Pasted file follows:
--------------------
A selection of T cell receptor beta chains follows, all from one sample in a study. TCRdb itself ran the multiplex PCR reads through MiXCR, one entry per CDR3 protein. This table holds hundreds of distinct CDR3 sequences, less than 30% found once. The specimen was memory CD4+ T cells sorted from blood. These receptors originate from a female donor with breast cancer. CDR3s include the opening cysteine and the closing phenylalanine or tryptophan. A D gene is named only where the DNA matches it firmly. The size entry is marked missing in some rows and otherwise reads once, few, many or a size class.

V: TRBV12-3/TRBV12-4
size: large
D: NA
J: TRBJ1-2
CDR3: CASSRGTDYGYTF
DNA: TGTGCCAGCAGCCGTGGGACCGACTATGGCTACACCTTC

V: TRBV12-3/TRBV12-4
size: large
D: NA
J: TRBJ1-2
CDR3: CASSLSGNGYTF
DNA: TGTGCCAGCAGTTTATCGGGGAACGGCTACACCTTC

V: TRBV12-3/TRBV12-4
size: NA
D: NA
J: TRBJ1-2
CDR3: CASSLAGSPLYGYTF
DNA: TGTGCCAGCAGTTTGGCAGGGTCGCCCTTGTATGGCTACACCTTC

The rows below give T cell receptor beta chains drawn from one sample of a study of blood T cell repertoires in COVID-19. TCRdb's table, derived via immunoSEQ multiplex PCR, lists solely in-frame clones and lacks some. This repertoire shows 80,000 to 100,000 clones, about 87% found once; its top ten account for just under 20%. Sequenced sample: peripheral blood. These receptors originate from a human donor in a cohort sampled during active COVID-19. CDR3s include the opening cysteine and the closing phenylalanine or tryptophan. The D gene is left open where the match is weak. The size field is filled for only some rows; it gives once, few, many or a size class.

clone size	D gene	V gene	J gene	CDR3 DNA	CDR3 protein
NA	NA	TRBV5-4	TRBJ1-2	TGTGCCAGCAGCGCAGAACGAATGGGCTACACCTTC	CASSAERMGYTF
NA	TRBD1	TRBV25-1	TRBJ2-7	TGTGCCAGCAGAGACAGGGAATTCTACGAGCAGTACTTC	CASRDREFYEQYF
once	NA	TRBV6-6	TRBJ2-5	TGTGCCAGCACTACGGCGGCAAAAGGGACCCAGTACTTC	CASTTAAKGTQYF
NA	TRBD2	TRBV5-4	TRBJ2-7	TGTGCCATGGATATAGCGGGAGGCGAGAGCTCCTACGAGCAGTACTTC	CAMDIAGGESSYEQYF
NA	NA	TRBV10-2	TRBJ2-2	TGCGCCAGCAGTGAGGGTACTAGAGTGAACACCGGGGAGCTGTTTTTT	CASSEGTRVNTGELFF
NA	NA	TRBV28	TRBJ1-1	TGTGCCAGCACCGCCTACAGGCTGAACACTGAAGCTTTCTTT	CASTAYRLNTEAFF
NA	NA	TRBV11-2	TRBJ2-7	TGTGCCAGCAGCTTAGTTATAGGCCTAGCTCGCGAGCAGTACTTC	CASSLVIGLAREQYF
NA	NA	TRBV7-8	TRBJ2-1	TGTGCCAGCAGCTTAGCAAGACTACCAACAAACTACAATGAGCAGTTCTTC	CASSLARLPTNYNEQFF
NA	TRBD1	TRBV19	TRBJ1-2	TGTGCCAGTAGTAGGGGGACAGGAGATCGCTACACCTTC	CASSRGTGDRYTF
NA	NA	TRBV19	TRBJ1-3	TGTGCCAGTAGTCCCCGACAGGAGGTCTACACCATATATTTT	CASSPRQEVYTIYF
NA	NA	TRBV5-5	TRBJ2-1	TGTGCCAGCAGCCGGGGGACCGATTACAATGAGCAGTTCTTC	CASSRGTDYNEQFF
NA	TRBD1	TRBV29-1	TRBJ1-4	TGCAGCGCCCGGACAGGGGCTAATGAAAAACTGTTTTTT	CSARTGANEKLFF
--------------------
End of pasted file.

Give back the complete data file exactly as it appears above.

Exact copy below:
A selection of T cell receptor beta chains follows, all from one sample in a study. TCRdb itself ran the multiplex PCR reads through MiXCR, one entry per CDR3 protein. This table holds hundreds of distinct CDR3 sequences, less than 30% found once. The specimen was memory CD4+ T cells sorted from blood. These receptors originate from a female donor with breast cancer. CDR3s include the opening cysteine and the closing phenylalanine or tryptophan. A D gene is named only where the DNA matches it firmly. The size entry is marked missing in some rows and otherwise reads once, few, many or a size class.

V: TRBV12-3/TRBV12-4
size: large
D: NA
J: TRBJ1-2
CDR3: CASSRGTDYGYTF
DNA: TGTGCCAGCAGCCGTGGGACCGACTATGGCTACACCTTC

V: TRBV12-3/TRBV12-4
size: large
D: NA
J: TRBJ1-2
CDR3: CASSLSGNGYTF
DNA: TGTGCCAGCAGTTTATCGGGGAACGGCTACACCTTC

V: TRBV12-3/TRBV12-4
size: NA
D: NA
J: TRBJ1-2
CDR3: CASSLAGSPLYGYTF
DNA: TGTGCCAGCAGTTTGGCAGGGTCGCCCTTGTATGGCTACACCTTC

The rows below give T cell receptor beta chains drawn from one sample of a study of blood T cell repertoires in COVID-19. TCRdb's table, derived via immunoSEQ multiplex PCR, lists solely in-frame clones and lacks some. This repertoire shows 80,000 to 100,000 clones, about 87% found once; its top ten account for just under 20%. Sequenced sample: peripheral blood. These receptors originate from a human donor in a cohort sampled during active COVID-19. CDR3s include the opening cysteine and the closing phenylalanine or tryptophan. The D gene is left open where the match is weak. The size field is filled for only some rows; it gives once, few, many or a size class.

clone size	D gene	V gene	J gene	CDR3 DNA	CDR3 protein
NA	NA	TRBV5-4	TRBJ1-2	TGTGCCAGCAGCGCAGAACGAATGGGCTACACCTTC	CASSAERMGYTF
NA	TRBD1	TRBV25-1	TRBJ2-7	TGTGCCAGCAGAGACAGGGAATTCTACGAGCAGTACTTC	CASRDREFYEQYF
once	NA	TRBV6-6	TRBJ2-5	TGTGCCAGCACTACGGCGGCAAAAGGGACCCAGTACTTC	CASTTAAKGTQYF
NA	TRBD2	TRBV5-4	TRBJ2-7	TGTGCCATGGATATAGCGGGAGGCGAGAGCTCCTACGAGCAGTACTTC	CAMDIAGGESSYEQYF
NA	NA	TRBV10-2	TRBJ2-2	TGCGCCAGCAGTGAGGGTACTAGAGTGAACACCGGGGAGCTGTTTTTT	CASSEGTRVNTGELFF
NA	NA	TRBV28	TRBJ1-1	TGTGCCAGCACCGCCTACAGGCTGAACACTGAAGCTTTCTTT	CASTAYRLNTEAFF
NA	NA	TRBV11-2	TRBJ2-7	TGTGCCAGCAGCTTAGTTATAGGCCTAGCTCGCGAGCAGTACTTC	CASSLVIGLAREQYF
NA	NA	TRBV7-8	TRBJ2-1	TGTGCCAGCAGCTTAGCAAGACTACCAACAAACTACAATGAGCAGTTCTTC	CASSLARLPTNYNEQFF
NA	TRBD1	TRBV19	TRBJ1-2	TGTGCCAGTAGTAGGGGGACAGGAGATCGCTACACCTTC	CASSRGTGDRYTF
NA	NA	TRBV19	TRBJ1-3	TGTGCCAGTAGTCCCCGACAGGAGGTCTACACCATATATTTT	CASSPRQEVYTIYF
NA	NA	TRBV5-5	TRBJ2-1	TGTGCCAGCAGCCGGGGGACCGATTACAATGAGCAGTTCTTC	CASSRGTDYNEQFF
NA	TRBD1	TRBV29-1	TRBJ1-4	TGCAGCGCCCGGACAGGGGCTAATGAAAAACTGTTTTTT	CSARTGANEKLFF